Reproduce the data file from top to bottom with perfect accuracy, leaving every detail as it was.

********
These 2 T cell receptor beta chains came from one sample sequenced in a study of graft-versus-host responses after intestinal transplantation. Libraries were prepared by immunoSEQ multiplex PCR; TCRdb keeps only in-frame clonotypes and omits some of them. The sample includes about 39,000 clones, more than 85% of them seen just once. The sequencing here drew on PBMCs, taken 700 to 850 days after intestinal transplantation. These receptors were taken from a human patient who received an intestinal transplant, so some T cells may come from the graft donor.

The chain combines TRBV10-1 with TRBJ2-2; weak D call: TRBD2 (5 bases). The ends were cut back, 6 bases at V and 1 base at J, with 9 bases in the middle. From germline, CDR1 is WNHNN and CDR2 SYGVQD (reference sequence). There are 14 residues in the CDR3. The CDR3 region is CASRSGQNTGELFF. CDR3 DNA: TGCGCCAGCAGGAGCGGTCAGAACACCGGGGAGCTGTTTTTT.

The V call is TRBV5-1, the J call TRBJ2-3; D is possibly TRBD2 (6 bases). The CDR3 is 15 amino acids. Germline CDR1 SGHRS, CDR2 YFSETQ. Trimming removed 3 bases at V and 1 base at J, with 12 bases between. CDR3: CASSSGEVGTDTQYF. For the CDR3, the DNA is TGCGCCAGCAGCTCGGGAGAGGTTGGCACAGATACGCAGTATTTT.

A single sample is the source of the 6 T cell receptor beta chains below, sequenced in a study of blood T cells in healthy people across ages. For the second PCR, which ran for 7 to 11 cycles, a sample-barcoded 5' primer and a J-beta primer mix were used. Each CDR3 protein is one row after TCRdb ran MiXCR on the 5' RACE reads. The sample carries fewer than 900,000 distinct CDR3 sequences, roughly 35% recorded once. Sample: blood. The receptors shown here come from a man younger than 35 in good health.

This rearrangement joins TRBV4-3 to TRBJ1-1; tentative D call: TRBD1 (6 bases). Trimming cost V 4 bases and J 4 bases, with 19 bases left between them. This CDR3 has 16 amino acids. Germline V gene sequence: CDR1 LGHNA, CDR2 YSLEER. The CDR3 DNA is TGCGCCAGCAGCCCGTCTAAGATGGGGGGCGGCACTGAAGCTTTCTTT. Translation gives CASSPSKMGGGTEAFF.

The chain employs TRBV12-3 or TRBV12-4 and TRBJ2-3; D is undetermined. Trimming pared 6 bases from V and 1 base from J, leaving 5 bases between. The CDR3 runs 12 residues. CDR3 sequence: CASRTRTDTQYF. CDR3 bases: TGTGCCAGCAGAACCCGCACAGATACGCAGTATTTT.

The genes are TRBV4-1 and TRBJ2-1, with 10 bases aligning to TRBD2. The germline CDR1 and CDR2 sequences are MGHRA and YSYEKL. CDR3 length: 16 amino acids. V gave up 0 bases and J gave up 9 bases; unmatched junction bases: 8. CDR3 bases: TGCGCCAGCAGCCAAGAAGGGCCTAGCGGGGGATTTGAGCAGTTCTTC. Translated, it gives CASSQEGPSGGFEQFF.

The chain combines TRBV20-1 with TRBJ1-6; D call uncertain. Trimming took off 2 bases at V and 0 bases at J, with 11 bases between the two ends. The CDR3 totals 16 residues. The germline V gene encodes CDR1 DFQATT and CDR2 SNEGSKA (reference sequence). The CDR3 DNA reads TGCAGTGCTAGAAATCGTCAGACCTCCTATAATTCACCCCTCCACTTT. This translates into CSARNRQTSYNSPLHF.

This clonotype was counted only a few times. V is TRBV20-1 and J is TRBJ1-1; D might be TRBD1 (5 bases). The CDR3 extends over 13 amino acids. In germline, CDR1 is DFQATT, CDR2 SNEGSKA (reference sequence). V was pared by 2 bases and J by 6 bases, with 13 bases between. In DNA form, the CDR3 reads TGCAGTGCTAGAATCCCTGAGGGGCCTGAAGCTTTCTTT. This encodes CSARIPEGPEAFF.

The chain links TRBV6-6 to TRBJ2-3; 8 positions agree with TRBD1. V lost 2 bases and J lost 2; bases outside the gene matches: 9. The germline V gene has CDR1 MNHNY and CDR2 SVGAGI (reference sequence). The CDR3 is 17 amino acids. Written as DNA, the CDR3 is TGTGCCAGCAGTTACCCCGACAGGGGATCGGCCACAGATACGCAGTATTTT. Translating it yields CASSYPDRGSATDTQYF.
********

These 2 T cell receptor beta chains came from one sample sequenced in a study of graft-versus-host responses after intestinal transplantation. Libraries were prepared by immunoSEQ multiplex PCR; TCRdb keeps only in-frame clonotypes and omits some of them. The sample includes about 39,000 clones, more than 85% of them seen just once. The sequencing here drew on PBMCs, taken 700 to 850 days after intestinal transplantation. These receptors were taken from a human patient who received an intestinal transplant, so some T cells may come from the graft donor.

The chain combines TRBV10-1 with TRBJ2-2; weak D call: TRBD2 (5 bases). The ends were cut back, 6 bases at V and 1 base at J, with 9 bases in the middle. From germline, CDR1 is WNHNN and CDR2 SYGVQD (reference sequence). There are 14 residues in the CDR3. The CDR3 region is CASRSGQNTGELFF. CDR3 DNA: TGCGCCAGCAGGAGCGGTCAGAACACCGGGGAGCTGTTTTTT.

The V call is TRBV5-1, the J call TRBJ2-3; D is possibly TRBD2 (6 bases). The CDR3 is 15 amino acids. Germline CDR1 SGHRS, CDR2 YFSETQ. Trimming removed 3 bases at V and 1 base at J, with 12 bases between. CDR3: CASSSGEVGTDTQYF. For the CDR3, the DNA is TGCGCCAGCAGCTCGGGAGAGGTTGGCACAGATACGCAGTATTTT.

A single sample is the source of the 6 T cell receptor beta chains below, sequenced in a study of blood T cells in healthy people across ages. For the second PCR, which ran for 7 to 11 cycles, a sample-barcoded 5' primer and a J-beta primer mix were used. Each CDR3 protein is one row after TCRdb ran MiXCR on the 5' RACE reads. The sample carries fewer than 900,000 distinct CDR3 sequences, roughly 35% recorded once. Sample: blood. The receptors shown here come from a man younger than 35 in good health.

This rearrangement joins TRBV4-3 to TRBJ1-1; tentative D call: TRBD1 (6 bases). Trimming cost V 4 bases and J 4 bases, with 19 bases left between them. This CDR3 has 16 amino acids. Germline V gene sequence: CDR1 LGHNA, CDR2 YSLEER. The CDR3 DNA is TGCGCCAGCAGCCCGTCTAAGATGGGGGGCGGCACTGAAGCTTTCTTT. Translation gives CASSPSKMGGGTEAFF.

The chain employs TRBV12-3 or TRBV12-4 and TRBJ2-3; D is undetermined. Trimming pared 6 bases from V and 1 base from J, leaving 5 bases between. The CDR3 runs 12 residues. CDR3 sequence: CASRTRTDTQYF. CDR3 bases: TGTGCCAGCAGAACCCGCACAGATACGCAGTATTTT.

The genes are TRBV4-1 and TRBJ2-1, with 10 bases aligning to TRBD2. The germline CDR1 and CDR2 sequences are MGHRA and YSYEKL. CDR3 length: 16 amino acids. V gave up 0 bases and J gave up 9 bases; unmatched junction bases: 8. CDR3 bases: TGCGCCAGCAGCCAAGAAGGGCCTAGCGGGGGATTTGAGCAGTTCTTC. Translated, it gives CASSQEGPSGGFEQFF.

The chain combines TRBV20-1 with TRBJ1-6; D call uncertain. Trimming took off 2 bases at V and 0 bases at J, with 11 bases between the two ends. The CDR3 totals 16 residues. The germline V gene encodes CDR1 DFQATT and CDR2 SNEGSKA (reference sequence). The CDR3 DNA reads TGCAGTGCTAGAAATCGTCAGACCTCCTATAATTCACCCCTCCACTTT. This translates into CSARNRQTSYNSPLHF.

This clonotype was counted only a few times. V is TRBV20-1 and J is TRBJ1-1; D might be TRBD1 (5 bases). The CDR3 extends over 13 amino acids. In germline, CDR1 is DFQATT, CDR2 SNEGSKA (reference sequence). V was pared by 2 bases and J by 6 bases, with 13 bases between. In DNA form, the CDR3 reads TGCAGTGCTAGAATCCCTGAGGGGCCTGAAGCTTTCTTT. This encodes CSARIPEGPEAFF.

The chain links TRBV6-6 to TRBJ2-3; 8 positions agree with TRBD1. V lost 2 bases and J lost 2; bases outside the gene matches: 9. The germline V gene has CDR1 MNHNY and CDR2 SVGAGI (reference sequence). The CDR3 is 17 amino acids. Written as DNA, the CDR3 is TGTGCCAGCAGTTACCCCGACAGGGGATCGGCCACAGATACGCAGTATTTT. Translating it yields CASSYPDRGSATDTQYF.